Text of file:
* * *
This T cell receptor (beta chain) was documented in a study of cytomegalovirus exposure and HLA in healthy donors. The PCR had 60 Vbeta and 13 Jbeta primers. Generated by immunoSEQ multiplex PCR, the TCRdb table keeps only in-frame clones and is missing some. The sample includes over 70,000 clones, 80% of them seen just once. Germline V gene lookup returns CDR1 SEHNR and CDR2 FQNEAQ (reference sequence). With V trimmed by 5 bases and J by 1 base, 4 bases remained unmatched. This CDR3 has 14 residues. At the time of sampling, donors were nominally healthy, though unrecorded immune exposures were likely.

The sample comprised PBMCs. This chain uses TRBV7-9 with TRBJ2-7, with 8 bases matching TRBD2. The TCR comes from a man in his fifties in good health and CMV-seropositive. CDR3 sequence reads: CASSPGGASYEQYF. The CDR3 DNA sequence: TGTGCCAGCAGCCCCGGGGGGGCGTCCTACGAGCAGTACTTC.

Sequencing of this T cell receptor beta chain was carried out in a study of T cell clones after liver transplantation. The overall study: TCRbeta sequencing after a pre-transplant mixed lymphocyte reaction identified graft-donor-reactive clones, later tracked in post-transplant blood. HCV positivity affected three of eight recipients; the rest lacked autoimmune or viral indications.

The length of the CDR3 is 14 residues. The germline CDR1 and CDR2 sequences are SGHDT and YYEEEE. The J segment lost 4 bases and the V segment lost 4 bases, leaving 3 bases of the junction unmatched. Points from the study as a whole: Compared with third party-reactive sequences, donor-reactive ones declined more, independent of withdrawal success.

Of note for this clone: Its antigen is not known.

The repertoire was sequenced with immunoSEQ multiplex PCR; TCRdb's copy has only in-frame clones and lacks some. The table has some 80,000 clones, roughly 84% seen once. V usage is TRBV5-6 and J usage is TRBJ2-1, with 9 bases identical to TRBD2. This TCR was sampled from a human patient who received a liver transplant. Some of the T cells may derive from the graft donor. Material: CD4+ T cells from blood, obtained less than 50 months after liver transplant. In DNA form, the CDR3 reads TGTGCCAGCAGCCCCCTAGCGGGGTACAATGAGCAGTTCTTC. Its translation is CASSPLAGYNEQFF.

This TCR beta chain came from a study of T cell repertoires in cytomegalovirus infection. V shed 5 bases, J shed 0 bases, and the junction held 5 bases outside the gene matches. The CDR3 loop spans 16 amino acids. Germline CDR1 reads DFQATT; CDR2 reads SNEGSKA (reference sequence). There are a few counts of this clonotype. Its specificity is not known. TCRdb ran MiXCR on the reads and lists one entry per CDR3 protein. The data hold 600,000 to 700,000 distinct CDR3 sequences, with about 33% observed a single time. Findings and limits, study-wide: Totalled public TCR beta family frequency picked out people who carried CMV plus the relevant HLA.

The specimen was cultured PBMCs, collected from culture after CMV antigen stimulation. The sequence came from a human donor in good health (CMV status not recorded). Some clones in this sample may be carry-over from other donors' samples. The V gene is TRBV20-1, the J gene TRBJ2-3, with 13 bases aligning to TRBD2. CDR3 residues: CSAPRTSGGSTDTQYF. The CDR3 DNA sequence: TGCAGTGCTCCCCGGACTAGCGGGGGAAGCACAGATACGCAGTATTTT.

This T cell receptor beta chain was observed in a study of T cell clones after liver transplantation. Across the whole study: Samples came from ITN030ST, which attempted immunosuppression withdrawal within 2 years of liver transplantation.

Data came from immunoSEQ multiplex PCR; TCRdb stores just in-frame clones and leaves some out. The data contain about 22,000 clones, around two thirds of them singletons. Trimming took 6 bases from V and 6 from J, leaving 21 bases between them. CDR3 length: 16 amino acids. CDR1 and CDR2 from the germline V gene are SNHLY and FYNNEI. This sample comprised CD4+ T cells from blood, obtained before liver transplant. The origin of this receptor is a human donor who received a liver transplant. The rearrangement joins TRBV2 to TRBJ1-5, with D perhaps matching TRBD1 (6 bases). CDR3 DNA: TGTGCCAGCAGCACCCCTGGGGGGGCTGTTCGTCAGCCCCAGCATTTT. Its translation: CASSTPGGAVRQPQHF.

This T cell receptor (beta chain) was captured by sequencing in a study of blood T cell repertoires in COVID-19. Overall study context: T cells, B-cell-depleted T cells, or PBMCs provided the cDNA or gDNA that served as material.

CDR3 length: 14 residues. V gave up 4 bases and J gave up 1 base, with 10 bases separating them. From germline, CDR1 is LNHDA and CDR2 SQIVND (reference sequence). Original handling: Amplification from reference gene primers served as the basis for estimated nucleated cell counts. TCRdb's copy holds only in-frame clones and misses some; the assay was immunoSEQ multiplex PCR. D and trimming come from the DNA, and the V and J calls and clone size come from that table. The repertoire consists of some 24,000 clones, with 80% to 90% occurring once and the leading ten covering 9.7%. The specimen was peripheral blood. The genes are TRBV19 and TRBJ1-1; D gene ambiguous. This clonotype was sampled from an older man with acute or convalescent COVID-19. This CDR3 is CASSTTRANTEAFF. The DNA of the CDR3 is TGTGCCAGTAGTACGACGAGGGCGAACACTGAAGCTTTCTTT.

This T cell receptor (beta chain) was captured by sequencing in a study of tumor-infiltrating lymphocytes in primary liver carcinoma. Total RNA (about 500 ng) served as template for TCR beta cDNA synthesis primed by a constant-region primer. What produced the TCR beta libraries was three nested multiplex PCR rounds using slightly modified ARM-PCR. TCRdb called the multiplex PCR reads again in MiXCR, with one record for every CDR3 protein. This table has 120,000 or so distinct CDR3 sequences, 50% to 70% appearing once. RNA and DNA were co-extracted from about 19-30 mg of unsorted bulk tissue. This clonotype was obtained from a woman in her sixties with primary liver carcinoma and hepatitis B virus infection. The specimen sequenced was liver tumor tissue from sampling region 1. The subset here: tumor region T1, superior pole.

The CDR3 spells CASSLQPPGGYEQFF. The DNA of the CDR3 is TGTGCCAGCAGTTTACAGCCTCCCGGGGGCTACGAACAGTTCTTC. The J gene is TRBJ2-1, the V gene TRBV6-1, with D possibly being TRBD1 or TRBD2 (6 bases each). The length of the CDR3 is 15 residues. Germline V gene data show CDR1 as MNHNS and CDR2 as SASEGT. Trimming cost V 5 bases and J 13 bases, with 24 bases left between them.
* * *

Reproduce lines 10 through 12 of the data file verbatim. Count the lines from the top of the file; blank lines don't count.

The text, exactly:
Data came from immunoSEQ multiplex PCR; TCRdb stores just in-frame clones and leaves some out. The data contain about 22,000 clones, around two thirds of them singletons. Trimming took 6 bases from V and 6 from J, leaving 21 bases between them. CDR3 length: 16 amino acids. CDR1 and CDR2 from the germline V gene are SNHLY and FYNNEI. This sample comprised CD4+ T cells from blood, obtained before liver transplant. The origin of this receptor is a human donor who received a liver transplant. The rearrangement joins TRBV2 to TRBJ1-5, with D perhaps matching TRBD1 (6 bases). CDR3 DNA: TGTGCCAGCAGCACCCCTGGGGGGGCTGTTCGTCAGCCCCAGCATTTT. Its translation: CASSTPGGAVRQPQHF.

This T cell receptor (beta chain) was captured by sequencing in a study of blood T cell repertoires in COVID-19. Overall study context: T cells, B-cell-depleted T cells, or PBMCs provided the cDNA or gDNA that served as material.

CDR3 length: 14 residues. V gave up 4 bases and J gave up 1 base, with 10 bases separating them. From germline, CDR1 is LNHDA and CDR2 SQIVND (reference sequence). Original handling: Amplification from reference gene primers served as the basis for estimated nucleated cell counts. TCRdb's copy holds only in-frame clones and misses some; the assay was immunoSEQ multiplex PCR. D and trimming come from the DNA, and the V and J calls and clone size come from that table. The repertoire consists of some 24,000 clones, with 80% to 90% occurring once and the leading ten covering 9.7%. The specimen was peripheral blood. The genes are TRBV19 and TRBJ1-1; D gene ambiguous. This clonotype was sampled from an older man with acute or convalescent COVID-19. This CDR3 is CASSTTRANTEAFF. The DNA of the CDR3 is TGTGCCAGTAGTACGACGAGGGCGAACACTGAAGCTTTCTTT.